“So that’s def­i­nitely some­thing I’m go­ing to cre­ate, and I’m also look­ing at suc­ces­sion plan­ning, and where we see gaps and where we see young­sters, that will be able to fill them. That will re­flect in con­tracts,cts, in se­lec­tions and in age-group teams - work­ing out what we need to keep sup­port­ing the na­tional team.”

How­ever, as is al­ways the casee for Zim­babwe, a lack of con­ti­nu­ity in Tests means that they must show im­prove­ment now.

Their next Test as­sign­ment, as thingsngs stand, is a tour of Sri Lanka next June, mean­ing their 100th and 101st Tests could be their last chance to make ann im­pres­sion for eight months.

The Sri Lanka team that has trav­elledelled to Zim­babwe is young and raw, but by June they couldld re­sem­ble a wis­ened old group of pros by Zim­babwe stan­dard­san­dards - es­pe­cially if they achieve their ob­jec­tives on this tour.

“It’s quite an ex­cit­ing time for us, be­causeecause it is very much a re­build­ing time, but be­caus­ese of in­juries we’re forced to ac­cel­er­ate that pro­cessss and play some young guys,” coach Gra­ham For­dord said.

“Some of the young chaps that will play have been in and around the Test squad­uad for the last while but haven’t got much game ame time. This is a chance for them to showow what they can do and for us to as­sessss them fur­ther, and hope­fully they’lll take that op­por­tu­nity.

“We do have a re­ally tough se­ries com­ing up in South Africa over the Christ­mas pe­riod, so it’s im­por­tant that we keep try­ing to make progress. When we played Eng­land in Eng­land we got beaten but the key was to make progress and I think we did im­prove along the way.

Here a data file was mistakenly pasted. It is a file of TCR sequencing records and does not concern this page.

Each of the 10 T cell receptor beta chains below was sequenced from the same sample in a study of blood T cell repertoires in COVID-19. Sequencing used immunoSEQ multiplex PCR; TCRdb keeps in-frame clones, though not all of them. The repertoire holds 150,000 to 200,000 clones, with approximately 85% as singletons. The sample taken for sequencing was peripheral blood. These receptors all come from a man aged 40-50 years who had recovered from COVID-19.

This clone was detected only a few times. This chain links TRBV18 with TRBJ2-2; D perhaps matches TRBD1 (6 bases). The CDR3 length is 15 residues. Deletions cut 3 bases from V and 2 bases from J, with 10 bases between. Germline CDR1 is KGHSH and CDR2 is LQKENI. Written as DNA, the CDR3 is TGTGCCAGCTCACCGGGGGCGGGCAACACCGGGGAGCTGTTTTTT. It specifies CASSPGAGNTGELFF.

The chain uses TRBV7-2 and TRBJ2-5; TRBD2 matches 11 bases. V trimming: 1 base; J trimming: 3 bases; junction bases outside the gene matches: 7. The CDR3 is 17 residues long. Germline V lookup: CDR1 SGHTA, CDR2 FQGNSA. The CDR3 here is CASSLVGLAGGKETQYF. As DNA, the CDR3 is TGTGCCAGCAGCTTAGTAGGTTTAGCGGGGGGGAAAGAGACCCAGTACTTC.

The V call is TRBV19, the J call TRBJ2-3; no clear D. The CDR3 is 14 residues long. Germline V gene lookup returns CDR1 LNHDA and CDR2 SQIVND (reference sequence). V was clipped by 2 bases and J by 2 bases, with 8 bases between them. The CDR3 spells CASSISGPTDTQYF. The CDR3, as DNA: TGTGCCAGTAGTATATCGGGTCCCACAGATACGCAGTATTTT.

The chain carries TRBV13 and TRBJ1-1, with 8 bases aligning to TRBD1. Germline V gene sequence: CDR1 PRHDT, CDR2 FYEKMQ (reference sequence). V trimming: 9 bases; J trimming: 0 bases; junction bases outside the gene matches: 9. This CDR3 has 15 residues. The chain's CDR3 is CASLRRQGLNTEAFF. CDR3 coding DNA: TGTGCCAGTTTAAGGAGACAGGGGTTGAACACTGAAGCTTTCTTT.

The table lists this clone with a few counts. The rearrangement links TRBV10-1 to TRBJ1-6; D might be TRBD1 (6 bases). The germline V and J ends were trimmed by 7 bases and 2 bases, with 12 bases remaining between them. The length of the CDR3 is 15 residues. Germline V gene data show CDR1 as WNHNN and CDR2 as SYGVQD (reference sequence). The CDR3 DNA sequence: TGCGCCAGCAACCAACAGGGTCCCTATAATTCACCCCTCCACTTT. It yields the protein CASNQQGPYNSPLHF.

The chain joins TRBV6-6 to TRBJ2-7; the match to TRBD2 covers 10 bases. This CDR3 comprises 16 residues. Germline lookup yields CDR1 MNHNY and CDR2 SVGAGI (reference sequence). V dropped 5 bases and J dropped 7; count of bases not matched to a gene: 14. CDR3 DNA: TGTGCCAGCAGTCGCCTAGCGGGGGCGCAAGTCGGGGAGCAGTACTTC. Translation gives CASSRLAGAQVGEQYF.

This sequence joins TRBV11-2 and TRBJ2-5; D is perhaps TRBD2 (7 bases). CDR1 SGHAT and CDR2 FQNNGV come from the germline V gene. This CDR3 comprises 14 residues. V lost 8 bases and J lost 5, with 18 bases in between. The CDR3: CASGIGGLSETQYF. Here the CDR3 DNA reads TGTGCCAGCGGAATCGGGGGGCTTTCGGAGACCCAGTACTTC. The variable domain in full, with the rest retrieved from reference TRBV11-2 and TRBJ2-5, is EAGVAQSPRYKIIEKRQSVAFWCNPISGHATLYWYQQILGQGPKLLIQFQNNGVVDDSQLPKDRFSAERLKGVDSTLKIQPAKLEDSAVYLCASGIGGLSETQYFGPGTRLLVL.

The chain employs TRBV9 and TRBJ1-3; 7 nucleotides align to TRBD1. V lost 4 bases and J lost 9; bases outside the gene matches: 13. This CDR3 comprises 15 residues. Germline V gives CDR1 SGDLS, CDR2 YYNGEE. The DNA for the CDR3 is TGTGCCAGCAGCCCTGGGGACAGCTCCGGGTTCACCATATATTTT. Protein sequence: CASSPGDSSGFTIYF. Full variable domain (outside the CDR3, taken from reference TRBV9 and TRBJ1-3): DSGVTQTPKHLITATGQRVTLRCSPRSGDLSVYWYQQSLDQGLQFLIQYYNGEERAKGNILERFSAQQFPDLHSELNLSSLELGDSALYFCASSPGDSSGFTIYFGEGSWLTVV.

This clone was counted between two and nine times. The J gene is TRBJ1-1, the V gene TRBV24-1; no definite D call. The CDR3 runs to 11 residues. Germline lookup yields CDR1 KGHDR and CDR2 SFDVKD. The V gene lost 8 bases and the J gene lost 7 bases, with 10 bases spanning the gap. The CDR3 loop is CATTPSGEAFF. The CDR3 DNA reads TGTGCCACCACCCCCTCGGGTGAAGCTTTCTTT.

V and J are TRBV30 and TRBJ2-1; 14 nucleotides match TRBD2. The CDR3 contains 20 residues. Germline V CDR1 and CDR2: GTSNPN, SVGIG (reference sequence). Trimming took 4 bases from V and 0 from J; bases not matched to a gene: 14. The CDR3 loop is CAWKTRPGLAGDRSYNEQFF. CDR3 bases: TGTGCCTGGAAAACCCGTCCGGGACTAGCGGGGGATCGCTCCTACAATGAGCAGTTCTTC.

“We cer­tainly im­proved against Aus­tralia, and we’re go­ing to need to keep im­prov­ing if we’re go­ing to com­pete against South Africa in South Africa.”

Such a sched­ule is the envy of Zim­babwe’s crick­eters, who have played just six Tests in three years - as many as Sri Lanka have played this year alone. Streak feels that if they are to make im­me­di­ate im­prove­ment, a new cul­ture is re­quired.

“Ob­vi­ously it’s still very early in my ten­ure, but what I hope peo­ple will be able to see [in this se­ries] is a change in mind­set,” Streak said.

“I want to en­cour­age the guys not to be scared of los­ing and not to like los­ing. In the past we had this mind­set where we’re just happy to be able to com­pete and not em­bar­rass our­selves at this level. And as a group we’ve spo­ken about it and de­cided we’re not happy to do that any­more. We’ve got to take things for­ward.”

Of course, as has been the case for so long in Zim­babwe, events away from the field will de­ter­mine how long progress on it may last.

With Zim­babwe Cricket car­ry­ing a $19m debt and no fresh in­come streams on the hori­zon, it is dif­fi­cult to see how they can af­ford a big­ger and bet­ter do­mes­tic sys­tem, more con­tracts, a pro­posed new academy and more tours for the A team.

ZC’s fi­nances have been in such dis­ar­ray that, nearly 10 months after the end of their fi­nan­cial year, they are still to have an au­dit signed off - a sit­u­a­tion that has put them at odds with the ICC’s new re­quire­ments.

In the­ory, there is much to be pos­i­tive about. But un­til the is­sues of fi­nance and ad­min­is­tra­tion are taken care of, the game in Zim­babwe will con­tinue to feel like an­other hot af­ter­noon in Harare, when the rain just won’t come. — ESPNCricinfo

Heath Streak

Tatenda Taibu